Date of Award


Document Type


Degree Name

Doctor of Philosophy (PhD)


Civil Engineering

Committee Chair/Advisor

Prasad Rangaraju

Committee Member

Scott Jones

Committee Member

Ian Walker

Committee Member

Brad Putman

Committee Member

Brandon Ross


Technological advancements and automation in the last two decades have made additive manufacturing of cementitious systems a reality. Among all the additive manufacturing techniques used for cementitious materials, layer-by-layer extrusion-based printing is the most used technique. For a layer-by-layer printing process, the requirements of cementitious materials vary from those of a conventional construction process. Typically, the cementitious materials are pumped to a print head using a positive-displacement pump. The pumpability of the cementitious material for a specific pumping system depends on its rheological properties. For effective pumping, the yield stress and plastic viscosity of a cementitious system should be low. On the other hand, for building ability (i.e., buildability), the cementitious system should have enough yield stress and plastic viscosity to resist deformation under self-weight and be able to support the weight of subsequent printed layers. The conflicting rheological requirements for pumpability and printability make the palette of mix (material constituents and proportioning) available for additive manufacturing limited and the tolerance to variation in the mix is very small. One of the methods to deal with the opposite needs of pumpability and buildability of a 3D printed material is to develop an active control system. The active control for an additive manufacturing process of cementitious materials can be through use external stimuli to control in-line rheological properties (active-rheological control) or through use of a chemical intervention at the nozzle head to change the hydration kinetics and in turn the gain in yield stress and plastic viscosity of the cementitious materials.

In this study, both active rheological control (ARC) and active stiffening control (ASC) systems have been developed and studied. In ASC system, a dynamic inline mixer capable of mixing chemical additives inline at the nozzle head was developed. A parametric study was carried out on the five accelerators which included one chloride-based, two non-chlorides based, two physical accelerators and a shotcrete accelerator. In the parametric study, various conditions viz. water-to-cement (w/c) ratio, sand-to-cement (S/C) ratio, cement type, temperature, and admixture type and dosage were varied. The results indicated that the behavior of all accelerators varies significantly as compared to each other as a function of above-mentioned variables. For ASC, the aluminum sulfate-based accelerators (shotcrete accelerators) were best suited to change the onset and rate of solidification at the nozzle head. Further study on the interaction of aluminum-sulfate-based accelerator with viscosity modifying agents (VMAs) and high-range water-reducing (HRWR) admixtures was carried out. The results indicate that the addition of the aluminum sulfate-based accelerators significantly increases the demand for the high-range water reducers, however, the onset of solidification for aluminum sulfate-based mixes is a function of the dosage of HRWR and VMA.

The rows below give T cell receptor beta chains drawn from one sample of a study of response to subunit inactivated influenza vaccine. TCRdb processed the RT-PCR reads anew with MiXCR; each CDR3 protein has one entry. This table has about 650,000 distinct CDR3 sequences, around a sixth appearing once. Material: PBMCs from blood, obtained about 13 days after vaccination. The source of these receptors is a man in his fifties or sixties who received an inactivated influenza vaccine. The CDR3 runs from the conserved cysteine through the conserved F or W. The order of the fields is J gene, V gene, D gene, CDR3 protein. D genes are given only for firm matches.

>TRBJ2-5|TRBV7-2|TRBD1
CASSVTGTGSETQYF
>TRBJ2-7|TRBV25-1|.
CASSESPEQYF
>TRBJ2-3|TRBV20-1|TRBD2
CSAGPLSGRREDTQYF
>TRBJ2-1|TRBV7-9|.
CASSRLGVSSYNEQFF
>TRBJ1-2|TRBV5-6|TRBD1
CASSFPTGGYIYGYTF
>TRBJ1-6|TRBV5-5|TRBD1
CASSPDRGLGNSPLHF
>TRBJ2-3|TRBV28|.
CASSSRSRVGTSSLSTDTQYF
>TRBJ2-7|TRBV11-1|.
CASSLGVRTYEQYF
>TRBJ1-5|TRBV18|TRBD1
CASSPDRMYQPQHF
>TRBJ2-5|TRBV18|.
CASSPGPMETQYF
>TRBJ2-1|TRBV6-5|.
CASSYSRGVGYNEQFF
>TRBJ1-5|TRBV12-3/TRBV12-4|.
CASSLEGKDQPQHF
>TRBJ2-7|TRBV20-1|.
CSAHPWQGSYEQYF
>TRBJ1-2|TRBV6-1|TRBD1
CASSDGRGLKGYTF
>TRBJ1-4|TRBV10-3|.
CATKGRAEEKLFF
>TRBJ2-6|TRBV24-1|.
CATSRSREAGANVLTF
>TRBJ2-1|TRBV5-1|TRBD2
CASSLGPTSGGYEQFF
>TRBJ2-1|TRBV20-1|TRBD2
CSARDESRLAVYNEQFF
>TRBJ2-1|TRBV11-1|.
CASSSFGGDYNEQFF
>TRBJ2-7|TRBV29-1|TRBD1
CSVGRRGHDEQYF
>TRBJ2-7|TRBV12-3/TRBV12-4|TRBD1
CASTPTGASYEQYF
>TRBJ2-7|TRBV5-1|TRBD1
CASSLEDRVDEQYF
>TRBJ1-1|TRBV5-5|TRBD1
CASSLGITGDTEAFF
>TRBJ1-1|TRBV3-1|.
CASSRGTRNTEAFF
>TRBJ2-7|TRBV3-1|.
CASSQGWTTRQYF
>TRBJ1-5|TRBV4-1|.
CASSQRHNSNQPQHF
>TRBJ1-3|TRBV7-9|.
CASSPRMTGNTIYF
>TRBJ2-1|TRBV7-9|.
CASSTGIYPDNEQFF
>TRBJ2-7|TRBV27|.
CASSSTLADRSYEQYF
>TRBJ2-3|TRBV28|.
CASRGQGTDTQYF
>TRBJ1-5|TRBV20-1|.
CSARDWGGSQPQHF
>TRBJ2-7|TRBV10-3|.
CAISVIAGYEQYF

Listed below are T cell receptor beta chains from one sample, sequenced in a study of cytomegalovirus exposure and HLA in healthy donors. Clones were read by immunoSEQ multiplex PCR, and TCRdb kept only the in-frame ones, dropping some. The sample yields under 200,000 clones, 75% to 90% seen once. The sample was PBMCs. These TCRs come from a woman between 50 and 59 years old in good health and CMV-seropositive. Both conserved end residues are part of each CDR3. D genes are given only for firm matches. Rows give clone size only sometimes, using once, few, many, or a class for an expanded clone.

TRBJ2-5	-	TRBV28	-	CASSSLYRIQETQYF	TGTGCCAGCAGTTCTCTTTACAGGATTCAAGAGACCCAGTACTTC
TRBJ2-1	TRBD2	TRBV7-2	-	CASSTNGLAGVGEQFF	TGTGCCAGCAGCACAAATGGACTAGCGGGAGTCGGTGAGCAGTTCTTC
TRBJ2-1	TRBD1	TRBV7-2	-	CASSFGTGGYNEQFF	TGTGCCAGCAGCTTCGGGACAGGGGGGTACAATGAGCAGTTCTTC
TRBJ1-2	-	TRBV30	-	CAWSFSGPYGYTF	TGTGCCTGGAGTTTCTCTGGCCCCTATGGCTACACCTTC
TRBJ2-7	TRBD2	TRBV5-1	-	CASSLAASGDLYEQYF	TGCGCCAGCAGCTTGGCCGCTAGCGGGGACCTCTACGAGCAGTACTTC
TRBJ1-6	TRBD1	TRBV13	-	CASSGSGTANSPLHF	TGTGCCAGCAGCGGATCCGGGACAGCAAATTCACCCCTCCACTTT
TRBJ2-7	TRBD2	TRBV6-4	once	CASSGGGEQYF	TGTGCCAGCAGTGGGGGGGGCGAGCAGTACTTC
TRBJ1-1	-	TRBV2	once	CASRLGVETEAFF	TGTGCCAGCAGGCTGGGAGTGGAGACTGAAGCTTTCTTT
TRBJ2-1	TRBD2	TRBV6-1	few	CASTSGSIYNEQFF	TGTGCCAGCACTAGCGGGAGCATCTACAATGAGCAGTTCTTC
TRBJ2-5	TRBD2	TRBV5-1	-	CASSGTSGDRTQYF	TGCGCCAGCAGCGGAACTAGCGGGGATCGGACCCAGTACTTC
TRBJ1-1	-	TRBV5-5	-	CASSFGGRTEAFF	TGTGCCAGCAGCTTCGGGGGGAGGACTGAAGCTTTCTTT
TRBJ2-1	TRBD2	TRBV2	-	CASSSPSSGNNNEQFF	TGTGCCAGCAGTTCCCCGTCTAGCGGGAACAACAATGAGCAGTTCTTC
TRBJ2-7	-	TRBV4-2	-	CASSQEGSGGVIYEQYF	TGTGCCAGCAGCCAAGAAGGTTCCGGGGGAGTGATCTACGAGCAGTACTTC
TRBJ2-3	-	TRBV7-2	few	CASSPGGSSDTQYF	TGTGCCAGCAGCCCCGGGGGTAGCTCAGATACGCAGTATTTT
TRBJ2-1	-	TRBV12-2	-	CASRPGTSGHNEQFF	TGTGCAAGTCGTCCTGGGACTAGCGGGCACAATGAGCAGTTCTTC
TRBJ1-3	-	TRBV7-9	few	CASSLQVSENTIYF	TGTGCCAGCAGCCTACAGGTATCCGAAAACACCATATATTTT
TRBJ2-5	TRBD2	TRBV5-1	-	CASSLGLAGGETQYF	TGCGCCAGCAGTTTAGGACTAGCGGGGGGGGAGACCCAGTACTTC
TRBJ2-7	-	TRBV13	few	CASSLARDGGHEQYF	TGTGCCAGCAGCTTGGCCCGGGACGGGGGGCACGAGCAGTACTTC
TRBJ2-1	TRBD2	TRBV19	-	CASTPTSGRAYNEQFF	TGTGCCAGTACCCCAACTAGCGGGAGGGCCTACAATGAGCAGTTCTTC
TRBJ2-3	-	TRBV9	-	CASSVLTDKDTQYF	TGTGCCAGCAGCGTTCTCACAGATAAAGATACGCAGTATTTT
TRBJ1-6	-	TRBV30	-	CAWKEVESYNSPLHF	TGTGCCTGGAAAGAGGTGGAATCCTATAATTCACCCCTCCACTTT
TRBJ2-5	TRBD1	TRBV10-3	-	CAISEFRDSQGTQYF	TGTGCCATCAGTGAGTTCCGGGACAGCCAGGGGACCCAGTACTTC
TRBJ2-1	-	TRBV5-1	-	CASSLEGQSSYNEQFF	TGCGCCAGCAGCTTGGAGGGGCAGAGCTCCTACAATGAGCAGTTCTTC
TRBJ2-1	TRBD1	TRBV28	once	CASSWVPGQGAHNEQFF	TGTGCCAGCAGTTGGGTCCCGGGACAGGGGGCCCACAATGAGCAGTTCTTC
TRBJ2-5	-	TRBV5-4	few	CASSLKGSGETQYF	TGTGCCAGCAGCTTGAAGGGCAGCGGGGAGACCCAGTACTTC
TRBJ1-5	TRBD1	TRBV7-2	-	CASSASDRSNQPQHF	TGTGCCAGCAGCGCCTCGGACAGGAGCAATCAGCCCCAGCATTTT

The active rheological control was achieved by using controlled vibration as external stimuli. In this study, two active rheological approaches were developed and used. In the first approach, an EN445 flow cone was modified by mounting a frequency-controlled vibration setup and in this configuration, the flow under gravitation forces was studied under non-shear conditions. The effect of vibration on the flow initiation, flow topology and flow rate of cementitious systems with respect to water-to-cement ratio, two mineral admixtures (silica fume and metakaolin), a high range water reducer (HRWR) and a viscosity modifying agents (VMA) was studied. The results from this study suggest a strong correlation between yield stress, and the frequency and amplitude of vibration. However, to understand the fundamental rheological properties under vibration and implications on the pumpability and buildability, a rheometer test setup was designed and developed. The rheometer setup was designed to simulate the controlled external (on-pipe) vibration. The influence of vibration on the yield stress and plastic viscosity of the cementitious materials were investigated for cementitious mortars with water-to-cement ratio, sand-to-cement content, vibration frequency and amplitude, and admixture type and dosages as variables. The results from the study suggest that the rheological behavior of the cementitious system changes between Bingham Plastic, non-linear Newtonian fluid, and near Newtonian fluid based on the paste content, fluidity of the mix, and the characteristics of vibration.

PhD Dissertation v0.3.pdf (139634 kB)

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Available for download on Sunday, December 31, 2023